A slow harvest appears to be spreading out demand for diesel, helping support prices despite more signs the market is trying to put in a seasonal top.
Strong exports of fuel and other petroleum products are also propping up prices. Diesel at Midwest wholesale markets is hovering near the highest levels in nearly 2 ½ years, Seasonal demand from farmers coupled with supply interruptions caused by hurricanes and a firm crude oil market combined to push costs higher.
Production at Midwest refineries fell more than 4% last week, after plants ramped up production and delayed maintenance to keep inventories filled when Gulf Coast output plunged. Midwest diesel stocks fell for the fifth straight week and are 11% behind year ago levels, when prices were 15% to 20% less.
Basis against Ultra Low Sulfur Diesel futures delivered in New York Harbor also stayed elevated at a time when it normally begins to weaken. But even if cash does begin to falter, buying opportunities could be two months or more away to refill tanks for spring.
Swaps suggest a 15-cent break in the cash market, but the pullback could be more, or less, depending on what happens to crude. Crude oil stocks dropped by 6.5 million barrels last week. U.S. crude oil production fell 11% as Hurricane Nate shut wells in the Gulf. Imports were also lower and exports higher, and refiners cut back usage as well.
International tensions also ratcheted crude futures towards the top of the summer and fall range at $52. Iraq seized some Kurdish oil fields, a reminder of what can go wrong in the region.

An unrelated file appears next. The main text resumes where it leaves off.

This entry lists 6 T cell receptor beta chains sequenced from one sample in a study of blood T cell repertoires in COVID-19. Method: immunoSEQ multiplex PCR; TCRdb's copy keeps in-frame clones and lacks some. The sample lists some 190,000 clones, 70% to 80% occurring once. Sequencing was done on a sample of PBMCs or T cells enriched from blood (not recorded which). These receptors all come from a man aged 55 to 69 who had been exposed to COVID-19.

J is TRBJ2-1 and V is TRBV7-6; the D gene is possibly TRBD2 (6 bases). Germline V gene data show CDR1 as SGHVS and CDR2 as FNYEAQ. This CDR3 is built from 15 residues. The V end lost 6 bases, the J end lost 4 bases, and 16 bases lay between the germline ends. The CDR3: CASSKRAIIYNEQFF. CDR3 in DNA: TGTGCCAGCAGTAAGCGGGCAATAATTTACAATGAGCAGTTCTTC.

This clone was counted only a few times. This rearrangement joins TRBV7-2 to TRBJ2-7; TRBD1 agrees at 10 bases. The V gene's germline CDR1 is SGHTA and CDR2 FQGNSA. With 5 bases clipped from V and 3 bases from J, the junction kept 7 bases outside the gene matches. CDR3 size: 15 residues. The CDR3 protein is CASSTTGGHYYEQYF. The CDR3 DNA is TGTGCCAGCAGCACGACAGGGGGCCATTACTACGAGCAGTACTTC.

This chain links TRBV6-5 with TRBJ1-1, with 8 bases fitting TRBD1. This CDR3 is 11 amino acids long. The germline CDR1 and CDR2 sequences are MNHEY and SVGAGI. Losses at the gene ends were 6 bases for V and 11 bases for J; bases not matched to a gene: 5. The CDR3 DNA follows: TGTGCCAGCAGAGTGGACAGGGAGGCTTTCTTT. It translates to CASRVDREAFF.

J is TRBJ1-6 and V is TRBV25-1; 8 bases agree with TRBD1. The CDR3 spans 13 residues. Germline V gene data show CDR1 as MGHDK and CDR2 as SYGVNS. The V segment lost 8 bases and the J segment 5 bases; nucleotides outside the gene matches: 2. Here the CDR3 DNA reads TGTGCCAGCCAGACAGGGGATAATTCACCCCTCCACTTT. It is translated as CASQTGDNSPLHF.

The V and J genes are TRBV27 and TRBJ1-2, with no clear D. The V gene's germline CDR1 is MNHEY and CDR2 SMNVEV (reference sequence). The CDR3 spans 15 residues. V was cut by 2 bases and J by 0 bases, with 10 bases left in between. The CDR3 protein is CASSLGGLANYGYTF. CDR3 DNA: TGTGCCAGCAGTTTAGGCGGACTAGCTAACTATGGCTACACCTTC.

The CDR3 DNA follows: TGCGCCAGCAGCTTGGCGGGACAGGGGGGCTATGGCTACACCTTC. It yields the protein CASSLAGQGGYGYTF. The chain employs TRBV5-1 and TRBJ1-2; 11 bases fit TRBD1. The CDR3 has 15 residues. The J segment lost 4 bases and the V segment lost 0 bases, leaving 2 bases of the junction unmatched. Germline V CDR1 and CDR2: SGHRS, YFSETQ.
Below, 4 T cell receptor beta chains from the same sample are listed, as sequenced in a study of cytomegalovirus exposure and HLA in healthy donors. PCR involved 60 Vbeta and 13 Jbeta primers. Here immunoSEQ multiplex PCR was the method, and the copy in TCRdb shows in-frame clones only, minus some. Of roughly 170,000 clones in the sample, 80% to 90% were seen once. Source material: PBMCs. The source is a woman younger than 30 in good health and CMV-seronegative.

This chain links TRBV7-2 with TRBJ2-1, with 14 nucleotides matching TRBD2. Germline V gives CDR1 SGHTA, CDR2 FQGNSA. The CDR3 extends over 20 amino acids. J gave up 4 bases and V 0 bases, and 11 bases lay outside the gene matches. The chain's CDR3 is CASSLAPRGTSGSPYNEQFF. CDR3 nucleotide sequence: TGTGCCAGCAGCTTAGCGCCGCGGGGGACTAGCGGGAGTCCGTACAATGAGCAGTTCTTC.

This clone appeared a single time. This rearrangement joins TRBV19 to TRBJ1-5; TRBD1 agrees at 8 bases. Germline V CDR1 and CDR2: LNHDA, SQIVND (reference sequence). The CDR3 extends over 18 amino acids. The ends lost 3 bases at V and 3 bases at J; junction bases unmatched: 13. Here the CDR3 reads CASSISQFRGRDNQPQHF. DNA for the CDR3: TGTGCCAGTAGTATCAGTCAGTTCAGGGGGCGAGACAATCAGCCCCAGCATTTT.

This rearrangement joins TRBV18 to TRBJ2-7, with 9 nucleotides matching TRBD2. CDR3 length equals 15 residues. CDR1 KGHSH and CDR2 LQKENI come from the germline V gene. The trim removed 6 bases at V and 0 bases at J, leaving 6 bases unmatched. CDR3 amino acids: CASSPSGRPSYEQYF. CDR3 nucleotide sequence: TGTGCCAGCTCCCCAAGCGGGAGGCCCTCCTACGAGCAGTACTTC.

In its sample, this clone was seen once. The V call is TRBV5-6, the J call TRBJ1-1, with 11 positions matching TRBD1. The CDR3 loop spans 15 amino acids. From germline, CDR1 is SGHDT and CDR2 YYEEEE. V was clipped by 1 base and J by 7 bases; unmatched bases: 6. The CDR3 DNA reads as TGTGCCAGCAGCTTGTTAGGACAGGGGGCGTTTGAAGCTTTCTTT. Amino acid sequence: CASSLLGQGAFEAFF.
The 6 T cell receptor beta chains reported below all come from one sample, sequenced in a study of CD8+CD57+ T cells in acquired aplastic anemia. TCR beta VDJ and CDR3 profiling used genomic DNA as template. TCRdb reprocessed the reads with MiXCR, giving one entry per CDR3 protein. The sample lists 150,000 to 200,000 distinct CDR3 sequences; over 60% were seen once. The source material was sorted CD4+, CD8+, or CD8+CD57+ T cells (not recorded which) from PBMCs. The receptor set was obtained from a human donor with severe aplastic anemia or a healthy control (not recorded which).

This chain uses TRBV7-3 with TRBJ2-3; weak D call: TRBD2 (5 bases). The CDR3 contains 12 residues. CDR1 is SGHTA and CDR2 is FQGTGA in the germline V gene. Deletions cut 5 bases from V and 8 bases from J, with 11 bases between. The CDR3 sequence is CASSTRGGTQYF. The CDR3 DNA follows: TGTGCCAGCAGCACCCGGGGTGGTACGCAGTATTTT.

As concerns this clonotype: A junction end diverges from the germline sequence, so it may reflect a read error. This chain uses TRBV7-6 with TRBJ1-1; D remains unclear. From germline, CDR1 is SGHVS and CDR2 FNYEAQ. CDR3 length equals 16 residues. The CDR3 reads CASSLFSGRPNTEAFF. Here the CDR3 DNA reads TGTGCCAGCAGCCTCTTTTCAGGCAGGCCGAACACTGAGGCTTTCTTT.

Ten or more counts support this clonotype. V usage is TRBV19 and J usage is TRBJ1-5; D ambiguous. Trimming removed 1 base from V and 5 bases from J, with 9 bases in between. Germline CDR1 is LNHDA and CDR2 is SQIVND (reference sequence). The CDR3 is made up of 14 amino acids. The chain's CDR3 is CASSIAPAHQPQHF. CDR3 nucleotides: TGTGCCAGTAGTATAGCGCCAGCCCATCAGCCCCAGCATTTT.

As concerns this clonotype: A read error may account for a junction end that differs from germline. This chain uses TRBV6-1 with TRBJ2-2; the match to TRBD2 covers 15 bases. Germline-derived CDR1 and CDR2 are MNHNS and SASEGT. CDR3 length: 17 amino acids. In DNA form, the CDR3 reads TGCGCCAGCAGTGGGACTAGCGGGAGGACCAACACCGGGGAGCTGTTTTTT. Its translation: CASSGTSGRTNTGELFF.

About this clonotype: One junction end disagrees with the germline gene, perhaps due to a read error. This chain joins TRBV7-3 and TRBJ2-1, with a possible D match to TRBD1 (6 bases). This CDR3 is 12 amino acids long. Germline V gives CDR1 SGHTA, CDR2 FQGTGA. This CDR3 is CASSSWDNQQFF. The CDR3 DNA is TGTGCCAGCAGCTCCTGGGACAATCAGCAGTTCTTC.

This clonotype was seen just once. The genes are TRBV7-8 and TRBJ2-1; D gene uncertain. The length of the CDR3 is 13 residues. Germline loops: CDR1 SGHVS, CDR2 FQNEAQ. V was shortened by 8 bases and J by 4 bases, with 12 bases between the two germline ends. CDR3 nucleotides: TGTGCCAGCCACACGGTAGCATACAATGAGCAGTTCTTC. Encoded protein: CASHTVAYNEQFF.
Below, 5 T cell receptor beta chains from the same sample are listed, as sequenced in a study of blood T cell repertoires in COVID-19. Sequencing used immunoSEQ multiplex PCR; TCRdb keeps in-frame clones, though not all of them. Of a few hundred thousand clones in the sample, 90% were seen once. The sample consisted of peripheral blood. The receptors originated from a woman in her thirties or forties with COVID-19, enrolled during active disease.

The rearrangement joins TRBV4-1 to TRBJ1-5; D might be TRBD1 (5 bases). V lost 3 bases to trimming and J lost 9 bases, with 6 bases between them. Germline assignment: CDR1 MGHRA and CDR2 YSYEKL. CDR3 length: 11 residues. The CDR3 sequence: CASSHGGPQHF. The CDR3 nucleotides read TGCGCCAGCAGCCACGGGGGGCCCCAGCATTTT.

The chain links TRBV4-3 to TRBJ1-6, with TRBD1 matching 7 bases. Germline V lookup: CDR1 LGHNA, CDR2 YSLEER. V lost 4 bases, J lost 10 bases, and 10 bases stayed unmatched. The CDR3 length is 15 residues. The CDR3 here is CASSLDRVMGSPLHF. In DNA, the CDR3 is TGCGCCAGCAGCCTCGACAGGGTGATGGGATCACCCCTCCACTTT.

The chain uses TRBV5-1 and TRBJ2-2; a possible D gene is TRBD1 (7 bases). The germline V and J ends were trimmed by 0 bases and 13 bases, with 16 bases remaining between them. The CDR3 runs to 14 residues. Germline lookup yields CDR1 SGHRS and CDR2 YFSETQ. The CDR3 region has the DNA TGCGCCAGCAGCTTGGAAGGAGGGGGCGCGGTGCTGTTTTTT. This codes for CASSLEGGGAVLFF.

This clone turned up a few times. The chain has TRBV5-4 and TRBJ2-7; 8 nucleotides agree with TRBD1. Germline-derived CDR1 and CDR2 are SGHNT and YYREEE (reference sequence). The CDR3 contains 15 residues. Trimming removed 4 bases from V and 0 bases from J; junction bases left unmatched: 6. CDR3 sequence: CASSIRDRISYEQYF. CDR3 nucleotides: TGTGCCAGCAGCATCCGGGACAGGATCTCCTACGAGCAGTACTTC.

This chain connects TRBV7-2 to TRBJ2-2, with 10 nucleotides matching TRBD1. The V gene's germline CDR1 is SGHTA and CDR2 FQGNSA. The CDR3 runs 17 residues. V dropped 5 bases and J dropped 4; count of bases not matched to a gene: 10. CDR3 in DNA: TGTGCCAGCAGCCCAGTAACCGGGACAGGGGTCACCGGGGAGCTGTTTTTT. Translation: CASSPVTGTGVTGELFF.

With cuts by OPEC and its allies holding so far and global demand improving, fundamentals suggest an average price of $55 a barrel in the year ahead. That translates into farmgate diesel prices around $2.25 a gallon – more in eastern areas where costs tend to be higher.
But current oil market volatility means a range of $42 to $70 could be seen, depending on how events play out.
Propane weakened a few cents this week, and is also showing signs of a seasonal top. Wholesale costs typically peak ahead of the winter heating season, but don’t put in lows until late in the winter or into early summer. Swaps show prices pulling back around 20 cents a gallon, but as with diesel, crude should have something to say about how the market trades.
Ethanol production bounced back last week, reaching its highest level in four weeks as plants came back on line to take advantage of increasing harvest supplies. Margins broke sharply due to weak ethanol prices, but stocks tightened a little, suggesting good demand and likely some exports. Whether or not plants are using more corn than forecast by USDA will depend on their efficiency, with the next crush report due Nov. 1.
Senior Editor Bryce Knorr first joined Farm Futures Magazine in 1987. In addition to analyzing and writing about the commodity markets, he is a former futures introducing broker and is a registered Commodity Trading Adviser. He conducts Farm Futures exclusive surveys on acreage, production and management issues and is one of the analysts regularly contracted by business wire services before major USDA crop reports. Besides the Morning Call on www.FarmFutures.com he writes weekly reviews for corn, soybeans, and wheat that include selling price targets, charts and seasonal trends. His other weekly reviews on basis, energy, fertilizer and financial markets and feature price forecasts for key crop inputs. A journalist with 38 years of experience, he received the Master Writers Award from the American Agricultural Editors Association.